Buying Your First Jetski

A summary of the most frequently asked questions when looking to purchase your first jet ski.

During the summer, we answer many questions about buying jet ski's and as one of the only dedicated PWC service center for all brands in New Zealand, we are a good first port of call for some free advise.  Here are the most frequently asked questions and some basic advice to start your shopping process;

What brand should I be looking at?

In New Zealand there are only 3 brands which have good support and some level of service support available Nationwide:   Kawasaki, Yamaha, SeaDoo

There are so many on Trade Me - where do I begin?

That's easier than you think.  Start with these two questions which you can alter as you start looking;

1. What is your budget?  - This quickly determines the age of the craft you are looking at across all models.

2. What is your main use?  - Most people want either fishing or family use which requires a 3 seater.  This will eliminate a further section of what's available.

3. If you want to go fishing you will need a late model, very reliable ski, as often you are far from shore, unlike family use around a beach or riverside.  Also, go for late model 4 stroke to get the most stable platform; 2 stroke/older models are smaller and quite 'tippy'.

4. Ask yourself who will service and look after your ski?  Who is your local jetski agent.  You may be surprised how far you have to travel to get help - or a diagnostic plug in.  Ask first, and perhaps narrow down your brand selection.

I have seen an ad for a Sea Jet chinese jetski, are they okay?

There is a company in China producing PWC's and small sport boats with a Suzuki (car) engine in them.  They have come out with various names on them but they are all produced in China.  This is possibly one of the biggest mistakes a person could make to buy one of these.  These PWC's started to appear in NZ as private imports around 2007 and continue to arrive.  Landed price is around $8,000 - $10,000 which does seem appealing.  Close inspection of any examples will show;  extremely rough and pourus hull with little or no gel coat, loose seat fabric, non-accessable storage compartments, and a huge amount of incredibly bad engineering too big to list.

Polaris?  Honda?  HSR?

Polaris stopped production early last decade and parts/diagnostic support is almost non-exsistant (1 dealer left in Nelson only).   They don't have good resale value because of that and you might find it very hard to get anyone to service/repair it.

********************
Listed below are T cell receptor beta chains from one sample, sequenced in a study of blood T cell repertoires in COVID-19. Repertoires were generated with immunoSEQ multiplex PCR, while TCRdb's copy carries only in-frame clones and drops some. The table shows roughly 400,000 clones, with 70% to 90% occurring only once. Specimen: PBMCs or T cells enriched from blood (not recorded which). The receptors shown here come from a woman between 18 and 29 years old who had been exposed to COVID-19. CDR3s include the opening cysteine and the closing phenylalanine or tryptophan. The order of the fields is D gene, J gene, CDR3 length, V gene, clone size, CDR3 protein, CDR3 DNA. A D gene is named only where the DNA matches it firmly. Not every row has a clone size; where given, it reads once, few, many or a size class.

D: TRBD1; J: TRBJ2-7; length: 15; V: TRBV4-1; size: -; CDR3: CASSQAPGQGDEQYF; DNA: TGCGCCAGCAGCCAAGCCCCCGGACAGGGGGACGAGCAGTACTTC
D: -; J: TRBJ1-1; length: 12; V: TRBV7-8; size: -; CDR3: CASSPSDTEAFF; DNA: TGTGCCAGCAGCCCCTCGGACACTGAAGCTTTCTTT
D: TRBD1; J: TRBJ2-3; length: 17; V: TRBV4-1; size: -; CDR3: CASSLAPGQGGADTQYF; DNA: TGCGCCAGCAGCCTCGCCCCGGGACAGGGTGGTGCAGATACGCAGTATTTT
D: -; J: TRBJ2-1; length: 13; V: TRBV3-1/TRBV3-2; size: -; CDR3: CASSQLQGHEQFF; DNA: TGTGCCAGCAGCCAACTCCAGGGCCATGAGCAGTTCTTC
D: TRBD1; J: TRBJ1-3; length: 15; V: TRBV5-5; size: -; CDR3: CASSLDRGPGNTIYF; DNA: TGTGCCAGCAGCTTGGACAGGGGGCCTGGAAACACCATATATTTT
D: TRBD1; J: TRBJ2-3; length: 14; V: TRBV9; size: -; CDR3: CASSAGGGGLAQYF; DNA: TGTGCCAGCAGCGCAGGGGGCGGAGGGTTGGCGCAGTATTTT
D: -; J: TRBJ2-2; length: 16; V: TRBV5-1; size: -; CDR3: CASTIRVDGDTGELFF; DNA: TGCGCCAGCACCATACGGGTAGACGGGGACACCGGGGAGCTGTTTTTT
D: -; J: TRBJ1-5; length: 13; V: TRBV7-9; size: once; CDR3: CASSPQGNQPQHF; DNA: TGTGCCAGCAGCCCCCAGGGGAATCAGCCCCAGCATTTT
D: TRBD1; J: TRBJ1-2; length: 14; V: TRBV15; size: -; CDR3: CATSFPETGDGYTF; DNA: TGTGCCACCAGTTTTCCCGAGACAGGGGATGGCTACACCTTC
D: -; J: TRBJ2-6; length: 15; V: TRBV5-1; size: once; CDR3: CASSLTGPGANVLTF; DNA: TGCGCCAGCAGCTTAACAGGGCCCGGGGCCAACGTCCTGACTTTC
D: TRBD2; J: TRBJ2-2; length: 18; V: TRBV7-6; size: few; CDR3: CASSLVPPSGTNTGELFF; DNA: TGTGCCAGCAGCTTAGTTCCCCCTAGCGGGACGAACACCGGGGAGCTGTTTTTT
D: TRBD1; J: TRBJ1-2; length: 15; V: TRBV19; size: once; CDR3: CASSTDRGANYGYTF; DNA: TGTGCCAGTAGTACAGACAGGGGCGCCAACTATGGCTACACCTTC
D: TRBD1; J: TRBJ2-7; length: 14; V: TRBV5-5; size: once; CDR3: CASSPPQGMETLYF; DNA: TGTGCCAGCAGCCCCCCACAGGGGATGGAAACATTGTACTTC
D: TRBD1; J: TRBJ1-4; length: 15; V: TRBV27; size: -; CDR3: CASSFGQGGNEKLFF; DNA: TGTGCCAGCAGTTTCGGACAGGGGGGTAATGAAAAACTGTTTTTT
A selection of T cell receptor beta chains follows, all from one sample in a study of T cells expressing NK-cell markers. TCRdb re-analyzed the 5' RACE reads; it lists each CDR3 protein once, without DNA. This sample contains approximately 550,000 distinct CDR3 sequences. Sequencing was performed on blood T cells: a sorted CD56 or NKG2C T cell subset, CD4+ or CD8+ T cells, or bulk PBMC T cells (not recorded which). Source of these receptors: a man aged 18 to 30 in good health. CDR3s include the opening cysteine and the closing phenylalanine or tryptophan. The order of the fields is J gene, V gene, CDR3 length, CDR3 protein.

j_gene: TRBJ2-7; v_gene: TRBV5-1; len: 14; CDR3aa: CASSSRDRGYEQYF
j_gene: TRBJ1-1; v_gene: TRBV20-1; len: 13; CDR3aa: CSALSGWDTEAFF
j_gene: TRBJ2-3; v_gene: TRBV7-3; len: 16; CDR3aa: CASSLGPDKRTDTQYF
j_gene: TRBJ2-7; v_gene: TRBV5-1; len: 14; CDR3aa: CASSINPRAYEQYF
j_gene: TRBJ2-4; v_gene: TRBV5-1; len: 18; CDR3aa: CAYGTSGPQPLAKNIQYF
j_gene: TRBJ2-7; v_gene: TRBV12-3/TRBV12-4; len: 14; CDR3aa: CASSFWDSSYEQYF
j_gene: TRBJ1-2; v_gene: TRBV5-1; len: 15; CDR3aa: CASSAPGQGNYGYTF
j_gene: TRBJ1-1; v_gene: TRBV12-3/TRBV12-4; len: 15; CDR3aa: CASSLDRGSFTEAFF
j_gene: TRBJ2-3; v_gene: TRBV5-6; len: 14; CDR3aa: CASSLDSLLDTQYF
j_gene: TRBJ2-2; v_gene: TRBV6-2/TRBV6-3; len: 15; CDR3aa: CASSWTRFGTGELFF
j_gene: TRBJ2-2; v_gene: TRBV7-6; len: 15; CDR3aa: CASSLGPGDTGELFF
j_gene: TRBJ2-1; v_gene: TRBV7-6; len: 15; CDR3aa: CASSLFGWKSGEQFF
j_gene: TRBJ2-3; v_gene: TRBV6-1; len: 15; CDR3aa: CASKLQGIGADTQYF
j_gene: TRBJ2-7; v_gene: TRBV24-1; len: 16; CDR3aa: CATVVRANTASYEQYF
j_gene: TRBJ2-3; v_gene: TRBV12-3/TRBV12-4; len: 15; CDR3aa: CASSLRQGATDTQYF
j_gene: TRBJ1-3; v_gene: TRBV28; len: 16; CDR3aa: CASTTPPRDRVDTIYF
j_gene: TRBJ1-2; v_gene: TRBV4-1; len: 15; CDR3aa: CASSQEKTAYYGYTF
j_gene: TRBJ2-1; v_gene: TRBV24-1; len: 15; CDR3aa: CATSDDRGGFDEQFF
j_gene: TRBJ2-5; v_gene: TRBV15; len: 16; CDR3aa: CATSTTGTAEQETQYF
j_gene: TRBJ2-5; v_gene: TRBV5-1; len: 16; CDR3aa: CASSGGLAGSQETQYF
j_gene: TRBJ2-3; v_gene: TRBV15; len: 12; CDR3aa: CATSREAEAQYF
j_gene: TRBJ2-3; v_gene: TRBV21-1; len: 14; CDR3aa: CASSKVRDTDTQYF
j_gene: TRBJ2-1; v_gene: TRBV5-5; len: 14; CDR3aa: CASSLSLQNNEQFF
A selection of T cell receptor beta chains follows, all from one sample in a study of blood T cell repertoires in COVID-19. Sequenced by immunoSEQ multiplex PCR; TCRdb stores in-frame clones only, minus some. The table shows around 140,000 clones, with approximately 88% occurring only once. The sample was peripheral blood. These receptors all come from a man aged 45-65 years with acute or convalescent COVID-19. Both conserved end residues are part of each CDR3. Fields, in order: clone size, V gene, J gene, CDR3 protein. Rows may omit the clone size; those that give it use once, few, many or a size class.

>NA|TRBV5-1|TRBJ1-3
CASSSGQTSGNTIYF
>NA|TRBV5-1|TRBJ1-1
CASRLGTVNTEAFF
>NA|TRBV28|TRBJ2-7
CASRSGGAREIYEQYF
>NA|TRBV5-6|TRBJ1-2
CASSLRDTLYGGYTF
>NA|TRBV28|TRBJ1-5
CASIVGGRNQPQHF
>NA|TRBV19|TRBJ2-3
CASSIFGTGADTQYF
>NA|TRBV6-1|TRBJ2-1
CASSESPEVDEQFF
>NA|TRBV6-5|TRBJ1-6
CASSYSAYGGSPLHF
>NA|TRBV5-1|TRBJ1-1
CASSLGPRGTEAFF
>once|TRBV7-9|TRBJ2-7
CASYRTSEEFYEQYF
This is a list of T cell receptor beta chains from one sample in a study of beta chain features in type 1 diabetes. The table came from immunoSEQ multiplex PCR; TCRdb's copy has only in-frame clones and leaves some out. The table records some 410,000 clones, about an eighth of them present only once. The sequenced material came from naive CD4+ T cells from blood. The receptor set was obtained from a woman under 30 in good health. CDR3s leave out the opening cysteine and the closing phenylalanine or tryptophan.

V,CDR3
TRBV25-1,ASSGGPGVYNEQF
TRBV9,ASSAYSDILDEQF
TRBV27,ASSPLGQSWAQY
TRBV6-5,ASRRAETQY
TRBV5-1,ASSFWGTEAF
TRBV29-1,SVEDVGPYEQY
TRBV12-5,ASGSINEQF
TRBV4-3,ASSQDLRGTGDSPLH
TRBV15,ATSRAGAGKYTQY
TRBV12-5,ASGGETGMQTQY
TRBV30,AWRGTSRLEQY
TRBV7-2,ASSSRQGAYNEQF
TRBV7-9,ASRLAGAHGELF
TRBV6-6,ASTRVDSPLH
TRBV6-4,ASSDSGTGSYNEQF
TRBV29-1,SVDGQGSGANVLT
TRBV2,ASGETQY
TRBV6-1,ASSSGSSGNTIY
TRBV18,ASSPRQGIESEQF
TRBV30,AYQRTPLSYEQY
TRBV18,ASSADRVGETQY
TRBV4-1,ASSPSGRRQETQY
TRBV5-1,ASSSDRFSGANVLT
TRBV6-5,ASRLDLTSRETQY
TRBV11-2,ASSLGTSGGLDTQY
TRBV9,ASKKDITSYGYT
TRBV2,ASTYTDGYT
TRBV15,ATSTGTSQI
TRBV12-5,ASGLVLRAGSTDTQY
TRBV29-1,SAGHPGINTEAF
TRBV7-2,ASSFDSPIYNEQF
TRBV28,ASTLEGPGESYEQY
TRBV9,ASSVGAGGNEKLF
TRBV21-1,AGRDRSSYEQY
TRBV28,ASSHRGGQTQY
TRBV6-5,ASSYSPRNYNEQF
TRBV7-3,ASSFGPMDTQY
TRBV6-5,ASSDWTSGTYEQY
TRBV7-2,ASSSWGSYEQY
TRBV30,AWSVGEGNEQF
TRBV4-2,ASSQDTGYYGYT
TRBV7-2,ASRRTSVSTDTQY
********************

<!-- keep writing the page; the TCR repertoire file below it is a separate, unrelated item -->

Honda is, by all accounts, a good brand.  Unfortunately in Austrailia and New Zealand the Honda PWC is sold through the Honda Motorcycle dealerships and often they don't want to know about them!  This has meant that sales have been poor and the brand would hardly recognised in NZ at all if it wasn't for the imported numbers.  Again, lack of correct diagnostic and parts support might mean your local service guy won't want to know.

HSR, refer to "who is your local agent with diagnostics?". Rare as rare.

How many hours do jetski's do before they are worn out or need a rebuild?

This answer needs to be split into two sections:  two stroke & four stroke.

Two Stroke

Most two stroke ski's are from the 1990's and it is very common for them to have had one rebuild in their life.  Some models had rebuilds before they had done 40 hours and other would have done 100+.  The reasons for rebuilds usually are either user error or mechanical error, very often not associated with hours.

Four Stroke

The first four stroke from early 2000's are capable of hundreds of hours which are normally only seen in rental situations.  For an average user (family and recreational use) they will turn over around 20 hours per year, and only in the last few years we are seeing jetski's which are used for fishing doing 100+ hours per year!  Don't be afraid by hours, it is more important that it has been serviced regularly and more often low hours are more troublesome than high hours.

Two Stroke or Four Stroke?

The era of the 2-stroke is mainly from the beginning (1970s) to early 2000's with the exception of the pole ski's.  So the 2-stroke ski's are now getting long-in-the-tooth and will require ongoing repairs as part naturally deteriorate.

The 4-stroke is generally preferred simply because of age and being fuss free starting and fueling (no fussing with 2 stroke oil).  Some of the early 4 strokes are just entering the 10 year mark at which we start to see more 'repairs'required than servicing.

Do I buy from a dealer or privately?

With the popularity of Trade Me in New Zealand, anyone who wants to sell a ski advertises on Trade Me.  This typically sets the market price and does make it harder for a dealer to compete and make enough to cover their 'warranty' period.  The advantage of dealing with a shop is an easy place to return to if you have an issue and you should get some basic operation guidence which can save a lot of heartache.

Buying privately is very common and there a 2 things to remember.  You are covered by the consumers guarantee act if you pay an agreed price (not an auction) but if you have an issue you may have to fight it in court.  It is your responsibility to have a pre-purchase inspection performed prior to buying to help avoid any major issues.  If you are un-sure of operation, download an owners hand book and make sure you know how to operate the craft correctly, especially for maintenance and flushing.